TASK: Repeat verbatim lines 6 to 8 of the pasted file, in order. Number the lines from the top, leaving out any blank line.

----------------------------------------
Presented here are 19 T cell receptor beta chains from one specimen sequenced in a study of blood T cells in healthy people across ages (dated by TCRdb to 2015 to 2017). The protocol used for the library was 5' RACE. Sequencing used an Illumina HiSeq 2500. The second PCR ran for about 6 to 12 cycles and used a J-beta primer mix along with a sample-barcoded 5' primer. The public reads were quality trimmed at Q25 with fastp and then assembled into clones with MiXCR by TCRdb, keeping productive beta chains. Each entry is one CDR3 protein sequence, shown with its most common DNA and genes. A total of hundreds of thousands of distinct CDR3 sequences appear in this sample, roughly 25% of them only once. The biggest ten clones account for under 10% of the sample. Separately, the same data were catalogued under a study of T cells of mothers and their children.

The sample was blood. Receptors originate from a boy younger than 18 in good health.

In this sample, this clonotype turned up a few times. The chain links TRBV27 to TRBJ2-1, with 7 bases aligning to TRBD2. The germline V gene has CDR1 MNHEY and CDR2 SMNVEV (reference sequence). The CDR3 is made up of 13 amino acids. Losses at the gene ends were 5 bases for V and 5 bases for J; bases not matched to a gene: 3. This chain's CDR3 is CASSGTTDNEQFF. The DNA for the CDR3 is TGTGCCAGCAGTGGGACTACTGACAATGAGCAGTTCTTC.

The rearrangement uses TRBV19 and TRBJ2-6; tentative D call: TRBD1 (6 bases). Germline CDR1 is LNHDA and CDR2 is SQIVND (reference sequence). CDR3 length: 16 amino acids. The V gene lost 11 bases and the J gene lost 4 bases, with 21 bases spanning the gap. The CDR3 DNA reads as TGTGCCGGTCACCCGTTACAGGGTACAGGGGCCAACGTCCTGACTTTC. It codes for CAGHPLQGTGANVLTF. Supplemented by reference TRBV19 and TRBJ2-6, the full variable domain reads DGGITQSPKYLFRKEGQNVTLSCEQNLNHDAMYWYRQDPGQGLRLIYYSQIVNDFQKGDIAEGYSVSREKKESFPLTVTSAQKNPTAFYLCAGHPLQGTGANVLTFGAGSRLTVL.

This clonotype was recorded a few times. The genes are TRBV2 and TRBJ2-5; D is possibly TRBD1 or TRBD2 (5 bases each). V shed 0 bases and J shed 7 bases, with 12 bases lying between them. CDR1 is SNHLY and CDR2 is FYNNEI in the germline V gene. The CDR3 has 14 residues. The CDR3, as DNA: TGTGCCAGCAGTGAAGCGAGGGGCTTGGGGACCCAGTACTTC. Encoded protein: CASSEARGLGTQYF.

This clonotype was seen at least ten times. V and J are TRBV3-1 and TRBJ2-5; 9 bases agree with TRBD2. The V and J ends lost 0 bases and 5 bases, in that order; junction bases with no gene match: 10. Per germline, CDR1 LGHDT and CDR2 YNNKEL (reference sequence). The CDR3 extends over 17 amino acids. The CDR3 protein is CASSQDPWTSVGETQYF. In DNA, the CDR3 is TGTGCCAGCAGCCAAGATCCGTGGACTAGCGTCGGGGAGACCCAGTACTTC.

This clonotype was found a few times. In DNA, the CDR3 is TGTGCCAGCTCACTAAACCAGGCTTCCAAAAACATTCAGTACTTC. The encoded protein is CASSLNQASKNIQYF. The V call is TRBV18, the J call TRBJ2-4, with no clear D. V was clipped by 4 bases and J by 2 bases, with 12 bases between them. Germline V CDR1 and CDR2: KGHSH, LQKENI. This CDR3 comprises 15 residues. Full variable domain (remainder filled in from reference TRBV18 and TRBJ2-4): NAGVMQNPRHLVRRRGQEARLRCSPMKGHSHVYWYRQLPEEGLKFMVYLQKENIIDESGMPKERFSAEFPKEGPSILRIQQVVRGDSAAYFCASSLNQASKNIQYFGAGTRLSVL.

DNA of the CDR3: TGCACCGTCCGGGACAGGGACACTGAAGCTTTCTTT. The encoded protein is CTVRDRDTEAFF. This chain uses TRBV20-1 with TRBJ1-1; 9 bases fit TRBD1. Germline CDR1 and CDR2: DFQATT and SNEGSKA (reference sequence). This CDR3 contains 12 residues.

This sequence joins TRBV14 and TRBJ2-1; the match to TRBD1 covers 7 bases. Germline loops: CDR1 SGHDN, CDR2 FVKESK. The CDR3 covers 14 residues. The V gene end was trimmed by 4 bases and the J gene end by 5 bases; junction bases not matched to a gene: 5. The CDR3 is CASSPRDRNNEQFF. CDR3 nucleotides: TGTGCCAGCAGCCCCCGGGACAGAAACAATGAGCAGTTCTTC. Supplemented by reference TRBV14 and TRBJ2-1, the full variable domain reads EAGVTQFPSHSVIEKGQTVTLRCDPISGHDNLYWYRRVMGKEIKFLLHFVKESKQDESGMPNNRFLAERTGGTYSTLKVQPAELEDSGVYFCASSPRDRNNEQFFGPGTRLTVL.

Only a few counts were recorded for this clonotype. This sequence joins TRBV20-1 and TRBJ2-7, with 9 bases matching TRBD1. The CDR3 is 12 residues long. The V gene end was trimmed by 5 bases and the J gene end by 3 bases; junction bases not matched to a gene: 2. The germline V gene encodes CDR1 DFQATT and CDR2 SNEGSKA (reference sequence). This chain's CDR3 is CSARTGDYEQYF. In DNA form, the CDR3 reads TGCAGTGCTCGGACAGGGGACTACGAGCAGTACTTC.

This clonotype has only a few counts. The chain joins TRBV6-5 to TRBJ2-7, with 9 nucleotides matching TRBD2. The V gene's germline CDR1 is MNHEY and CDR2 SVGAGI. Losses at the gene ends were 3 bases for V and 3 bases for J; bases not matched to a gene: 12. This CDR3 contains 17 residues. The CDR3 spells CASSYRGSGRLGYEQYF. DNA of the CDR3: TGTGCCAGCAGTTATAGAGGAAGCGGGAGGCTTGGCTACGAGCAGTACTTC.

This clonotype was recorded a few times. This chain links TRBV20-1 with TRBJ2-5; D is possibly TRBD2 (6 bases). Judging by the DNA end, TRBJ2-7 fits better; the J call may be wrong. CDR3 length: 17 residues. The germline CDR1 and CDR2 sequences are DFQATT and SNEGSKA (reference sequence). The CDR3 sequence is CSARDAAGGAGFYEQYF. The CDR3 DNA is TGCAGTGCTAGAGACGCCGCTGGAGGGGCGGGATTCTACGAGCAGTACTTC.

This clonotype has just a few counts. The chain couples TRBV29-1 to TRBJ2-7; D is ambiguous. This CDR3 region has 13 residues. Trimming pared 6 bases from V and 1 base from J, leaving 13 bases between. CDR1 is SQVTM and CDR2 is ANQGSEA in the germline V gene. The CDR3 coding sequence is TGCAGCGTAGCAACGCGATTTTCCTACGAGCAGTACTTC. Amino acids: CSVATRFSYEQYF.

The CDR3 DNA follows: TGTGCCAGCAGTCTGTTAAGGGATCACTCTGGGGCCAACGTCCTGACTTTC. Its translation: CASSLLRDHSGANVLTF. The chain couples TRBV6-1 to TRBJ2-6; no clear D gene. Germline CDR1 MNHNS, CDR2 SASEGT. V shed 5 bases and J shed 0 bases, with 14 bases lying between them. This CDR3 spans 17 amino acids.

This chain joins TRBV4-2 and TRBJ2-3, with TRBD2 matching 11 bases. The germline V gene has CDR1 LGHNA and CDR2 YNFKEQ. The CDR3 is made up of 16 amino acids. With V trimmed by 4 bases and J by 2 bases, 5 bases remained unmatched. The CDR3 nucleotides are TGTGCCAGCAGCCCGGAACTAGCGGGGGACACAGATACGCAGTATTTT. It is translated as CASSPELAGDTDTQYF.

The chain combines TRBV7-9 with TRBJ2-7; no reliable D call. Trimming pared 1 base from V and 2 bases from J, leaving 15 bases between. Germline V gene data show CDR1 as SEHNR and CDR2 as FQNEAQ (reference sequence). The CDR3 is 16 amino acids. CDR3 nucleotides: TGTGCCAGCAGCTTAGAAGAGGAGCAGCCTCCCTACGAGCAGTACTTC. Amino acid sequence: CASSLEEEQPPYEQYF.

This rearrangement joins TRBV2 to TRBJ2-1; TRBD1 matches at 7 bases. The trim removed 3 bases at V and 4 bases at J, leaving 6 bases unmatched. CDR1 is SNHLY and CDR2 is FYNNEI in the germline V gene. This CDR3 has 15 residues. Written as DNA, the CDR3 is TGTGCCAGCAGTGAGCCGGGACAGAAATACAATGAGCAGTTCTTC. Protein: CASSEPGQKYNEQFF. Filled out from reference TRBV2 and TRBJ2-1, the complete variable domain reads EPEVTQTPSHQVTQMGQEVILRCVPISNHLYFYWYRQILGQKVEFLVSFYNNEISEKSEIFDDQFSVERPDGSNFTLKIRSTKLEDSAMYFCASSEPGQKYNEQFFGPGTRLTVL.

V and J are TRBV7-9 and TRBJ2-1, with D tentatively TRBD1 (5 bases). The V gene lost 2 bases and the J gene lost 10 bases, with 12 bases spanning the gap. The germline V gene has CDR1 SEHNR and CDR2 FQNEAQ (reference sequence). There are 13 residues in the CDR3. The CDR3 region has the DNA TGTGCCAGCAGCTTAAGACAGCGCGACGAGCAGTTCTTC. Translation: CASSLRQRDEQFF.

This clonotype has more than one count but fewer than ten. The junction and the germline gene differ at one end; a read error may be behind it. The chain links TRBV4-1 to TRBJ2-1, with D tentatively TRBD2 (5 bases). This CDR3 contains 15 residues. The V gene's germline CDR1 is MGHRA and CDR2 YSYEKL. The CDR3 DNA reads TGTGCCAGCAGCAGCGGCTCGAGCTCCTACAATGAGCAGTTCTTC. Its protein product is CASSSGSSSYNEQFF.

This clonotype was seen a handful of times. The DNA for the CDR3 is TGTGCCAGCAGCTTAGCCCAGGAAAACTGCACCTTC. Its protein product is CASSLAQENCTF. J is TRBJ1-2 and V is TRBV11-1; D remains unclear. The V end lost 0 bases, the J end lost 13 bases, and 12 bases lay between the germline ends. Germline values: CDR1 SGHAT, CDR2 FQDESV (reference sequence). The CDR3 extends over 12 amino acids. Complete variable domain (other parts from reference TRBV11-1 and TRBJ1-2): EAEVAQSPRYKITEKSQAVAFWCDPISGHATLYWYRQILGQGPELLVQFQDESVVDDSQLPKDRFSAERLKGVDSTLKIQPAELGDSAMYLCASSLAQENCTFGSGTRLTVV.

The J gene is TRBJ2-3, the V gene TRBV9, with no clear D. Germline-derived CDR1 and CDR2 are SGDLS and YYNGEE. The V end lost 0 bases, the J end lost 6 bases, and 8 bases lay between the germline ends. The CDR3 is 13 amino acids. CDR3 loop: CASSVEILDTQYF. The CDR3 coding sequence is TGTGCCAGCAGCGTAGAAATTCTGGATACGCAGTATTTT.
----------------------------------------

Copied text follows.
This clonotype was seen at least ten times. V and J are TRBV3-1 and TRBJ2-5; 9 bases agree with TRBD2. The V and J ends lost 0 bases and 5 bases, in that order; junction bases with no gene match: 10. Per germline, CDR1 LGHDT and CDR2 YNNKEL (reference sequence). The CDR3 extends over 17 amino acids. The CDR3 protein is CASSQDPWTSVGETQYF. In DNA, the CDR3 is TGTGCCAGCAGCCAAGATCCGTGGACTAGCGTCGGGGAGACCCAGTACTTC.

This clonotype was found a few times. In DNA, the CDR3 is TGTGCCAGCTCACTAAACCAGGCTTCCAAAAACATTCAGTACTTC. The encoded protein is CASSLNQASKNIQYF. The V call is TRBV18, the J call TRBJ2-4, with no clear D. V was clipped by 4 bases and J by 2 bases, with 12 bases between them. Germline V CDR1 and CDR2: KGHSH, LQKENI. This CDR3 comprises 15 residues. Full variable domain (remainder filled in from reference TRBV18 and TRBJ2-4): NAGVMQNPRHLVRRRGQEARLRCSPMKGHSHVYWYRQLPEEGLKFMVYLQKENIIDESGMPKERFSAEFPKEGPSILRIQQVVRGDSAAYFCASSLNQASKNIQYFGAGTRLSVL.

DNA of the CDR3: TGCACCGTCCGGGACAGGGACACTGAAGCTTTCTTT. The encoded protein is CTVRDRDTEAFF. This chain uses TRBV20-1 with TRBJ1-1; 9 bases fit TRBD1. Germline CDR1 and CDR2: DFQATT and SNEGSKA (reference sequence). This CDR3 contains 12 residues.